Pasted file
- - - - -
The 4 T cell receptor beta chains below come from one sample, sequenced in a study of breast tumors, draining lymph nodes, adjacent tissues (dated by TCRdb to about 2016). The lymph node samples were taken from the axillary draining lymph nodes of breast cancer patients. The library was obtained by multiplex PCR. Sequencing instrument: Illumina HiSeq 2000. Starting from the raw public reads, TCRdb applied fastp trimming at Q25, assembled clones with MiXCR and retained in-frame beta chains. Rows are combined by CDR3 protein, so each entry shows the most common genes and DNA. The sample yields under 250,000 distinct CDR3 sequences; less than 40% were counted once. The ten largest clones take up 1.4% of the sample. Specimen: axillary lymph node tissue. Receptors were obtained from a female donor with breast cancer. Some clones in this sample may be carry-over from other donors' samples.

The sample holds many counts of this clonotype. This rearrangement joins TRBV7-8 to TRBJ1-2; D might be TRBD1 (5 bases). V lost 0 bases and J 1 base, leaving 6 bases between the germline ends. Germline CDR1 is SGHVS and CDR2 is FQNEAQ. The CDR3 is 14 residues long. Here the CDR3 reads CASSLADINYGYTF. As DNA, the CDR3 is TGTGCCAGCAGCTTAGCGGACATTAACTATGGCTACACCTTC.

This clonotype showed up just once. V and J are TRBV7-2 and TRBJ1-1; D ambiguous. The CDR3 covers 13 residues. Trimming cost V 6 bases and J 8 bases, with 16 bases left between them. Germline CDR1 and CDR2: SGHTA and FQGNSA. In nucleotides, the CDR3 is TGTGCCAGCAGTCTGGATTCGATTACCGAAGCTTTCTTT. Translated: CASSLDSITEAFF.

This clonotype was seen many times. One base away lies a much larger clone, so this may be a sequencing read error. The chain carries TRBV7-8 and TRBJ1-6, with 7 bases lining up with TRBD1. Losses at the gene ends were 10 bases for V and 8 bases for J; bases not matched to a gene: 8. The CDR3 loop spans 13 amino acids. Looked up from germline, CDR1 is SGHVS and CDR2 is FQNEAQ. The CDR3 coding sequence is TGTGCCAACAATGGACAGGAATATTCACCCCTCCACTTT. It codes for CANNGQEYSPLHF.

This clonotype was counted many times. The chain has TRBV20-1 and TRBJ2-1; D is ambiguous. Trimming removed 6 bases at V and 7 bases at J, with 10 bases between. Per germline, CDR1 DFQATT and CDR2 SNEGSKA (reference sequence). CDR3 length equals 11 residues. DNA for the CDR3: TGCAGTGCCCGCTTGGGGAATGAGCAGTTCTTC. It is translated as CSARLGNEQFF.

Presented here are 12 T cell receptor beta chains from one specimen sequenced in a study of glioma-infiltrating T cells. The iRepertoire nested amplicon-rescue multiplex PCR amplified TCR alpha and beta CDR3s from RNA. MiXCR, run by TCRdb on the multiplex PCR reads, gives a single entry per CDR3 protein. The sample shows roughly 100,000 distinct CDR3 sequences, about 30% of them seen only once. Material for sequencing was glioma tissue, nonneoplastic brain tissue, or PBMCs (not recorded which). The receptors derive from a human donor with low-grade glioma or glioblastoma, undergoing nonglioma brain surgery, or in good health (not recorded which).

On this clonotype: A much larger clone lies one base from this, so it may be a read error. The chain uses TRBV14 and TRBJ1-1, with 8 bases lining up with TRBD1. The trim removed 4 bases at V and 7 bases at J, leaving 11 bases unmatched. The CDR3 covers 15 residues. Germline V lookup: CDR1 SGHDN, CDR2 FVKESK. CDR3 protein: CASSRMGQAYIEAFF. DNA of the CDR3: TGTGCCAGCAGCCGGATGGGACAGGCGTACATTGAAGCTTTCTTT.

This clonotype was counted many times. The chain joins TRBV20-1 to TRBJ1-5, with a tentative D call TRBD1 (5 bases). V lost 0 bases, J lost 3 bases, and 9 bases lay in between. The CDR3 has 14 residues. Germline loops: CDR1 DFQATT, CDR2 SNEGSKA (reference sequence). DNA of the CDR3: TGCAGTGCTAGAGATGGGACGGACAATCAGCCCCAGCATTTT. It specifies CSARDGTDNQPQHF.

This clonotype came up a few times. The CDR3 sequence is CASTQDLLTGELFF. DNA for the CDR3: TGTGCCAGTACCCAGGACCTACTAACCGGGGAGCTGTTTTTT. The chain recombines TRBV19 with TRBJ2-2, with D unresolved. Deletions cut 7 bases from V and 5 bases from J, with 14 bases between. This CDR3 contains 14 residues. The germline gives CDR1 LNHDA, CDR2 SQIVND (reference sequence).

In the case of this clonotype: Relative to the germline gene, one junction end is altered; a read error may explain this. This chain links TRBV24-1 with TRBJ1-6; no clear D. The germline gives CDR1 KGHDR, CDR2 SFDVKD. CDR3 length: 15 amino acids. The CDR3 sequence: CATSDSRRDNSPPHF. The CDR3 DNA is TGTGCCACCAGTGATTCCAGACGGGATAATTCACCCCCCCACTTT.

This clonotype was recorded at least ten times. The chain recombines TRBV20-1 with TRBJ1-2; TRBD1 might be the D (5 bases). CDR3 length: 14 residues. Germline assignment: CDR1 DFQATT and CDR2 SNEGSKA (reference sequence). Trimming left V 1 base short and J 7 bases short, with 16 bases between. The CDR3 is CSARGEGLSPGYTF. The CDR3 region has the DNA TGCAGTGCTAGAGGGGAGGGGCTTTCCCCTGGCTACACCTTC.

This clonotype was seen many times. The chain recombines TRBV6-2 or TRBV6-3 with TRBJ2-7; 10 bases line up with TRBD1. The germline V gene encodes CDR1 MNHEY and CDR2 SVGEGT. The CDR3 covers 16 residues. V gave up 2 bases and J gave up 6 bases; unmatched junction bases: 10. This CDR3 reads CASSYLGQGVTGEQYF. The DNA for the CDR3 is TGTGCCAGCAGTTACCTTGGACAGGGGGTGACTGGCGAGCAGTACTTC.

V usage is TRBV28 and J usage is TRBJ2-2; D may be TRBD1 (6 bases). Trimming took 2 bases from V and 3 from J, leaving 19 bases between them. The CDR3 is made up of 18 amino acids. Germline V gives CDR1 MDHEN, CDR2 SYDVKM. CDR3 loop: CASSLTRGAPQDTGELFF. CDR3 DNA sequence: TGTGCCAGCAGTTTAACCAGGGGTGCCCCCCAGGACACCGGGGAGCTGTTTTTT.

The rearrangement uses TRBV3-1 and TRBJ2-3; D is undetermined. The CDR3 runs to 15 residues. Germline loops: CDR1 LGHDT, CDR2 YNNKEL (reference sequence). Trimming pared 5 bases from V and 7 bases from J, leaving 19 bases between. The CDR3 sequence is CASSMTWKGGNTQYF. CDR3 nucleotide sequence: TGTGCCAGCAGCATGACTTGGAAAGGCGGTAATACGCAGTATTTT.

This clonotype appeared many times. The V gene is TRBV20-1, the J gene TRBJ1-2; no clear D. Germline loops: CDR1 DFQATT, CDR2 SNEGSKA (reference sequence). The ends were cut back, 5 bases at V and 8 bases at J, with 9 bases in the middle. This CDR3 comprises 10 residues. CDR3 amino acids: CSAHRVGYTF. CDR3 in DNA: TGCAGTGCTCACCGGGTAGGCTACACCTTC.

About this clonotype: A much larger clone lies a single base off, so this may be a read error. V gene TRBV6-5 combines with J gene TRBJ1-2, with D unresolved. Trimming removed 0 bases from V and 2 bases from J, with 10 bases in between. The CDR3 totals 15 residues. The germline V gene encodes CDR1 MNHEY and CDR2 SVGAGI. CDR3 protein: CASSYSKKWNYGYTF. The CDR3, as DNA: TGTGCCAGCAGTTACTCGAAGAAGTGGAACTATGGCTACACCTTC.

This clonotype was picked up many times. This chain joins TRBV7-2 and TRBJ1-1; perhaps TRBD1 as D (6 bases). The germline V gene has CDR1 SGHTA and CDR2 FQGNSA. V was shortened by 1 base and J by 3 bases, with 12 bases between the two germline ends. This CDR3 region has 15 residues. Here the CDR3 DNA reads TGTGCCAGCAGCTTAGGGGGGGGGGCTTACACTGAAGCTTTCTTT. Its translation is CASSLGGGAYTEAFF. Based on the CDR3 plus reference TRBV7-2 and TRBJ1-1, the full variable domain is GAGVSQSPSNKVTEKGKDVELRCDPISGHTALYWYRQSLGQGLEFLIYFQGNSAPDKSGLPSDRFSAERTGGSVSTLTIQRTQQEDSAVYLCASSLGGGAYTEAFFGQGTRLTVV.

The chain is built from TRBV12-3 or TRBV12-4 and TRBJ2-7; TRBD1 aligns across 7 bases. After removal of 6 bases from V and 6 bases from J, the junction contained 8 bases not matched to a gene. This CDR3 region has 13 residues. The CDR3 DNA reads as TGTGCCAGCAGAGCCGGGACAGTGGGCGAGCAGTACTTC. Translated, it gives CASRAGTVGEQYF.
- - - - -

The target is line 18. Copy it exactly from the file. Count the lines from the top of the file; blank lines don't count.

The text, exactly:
The chain is built from TRBV12-3 or TRBV12-4 and TRBJ2-7; TRBD1 aligns across 7 bases. After removal of 6 bases from V and 6 bases from J, the junction contained 8 bases not matched to a gene. This CDR3 region has 13 residues. The CDR3 DNA reads as TGTGCCAGCAGAGCCGGGACAGTGGGCGAGCAGTACTTC. Translated, it gives CASRAGTVGEQYF.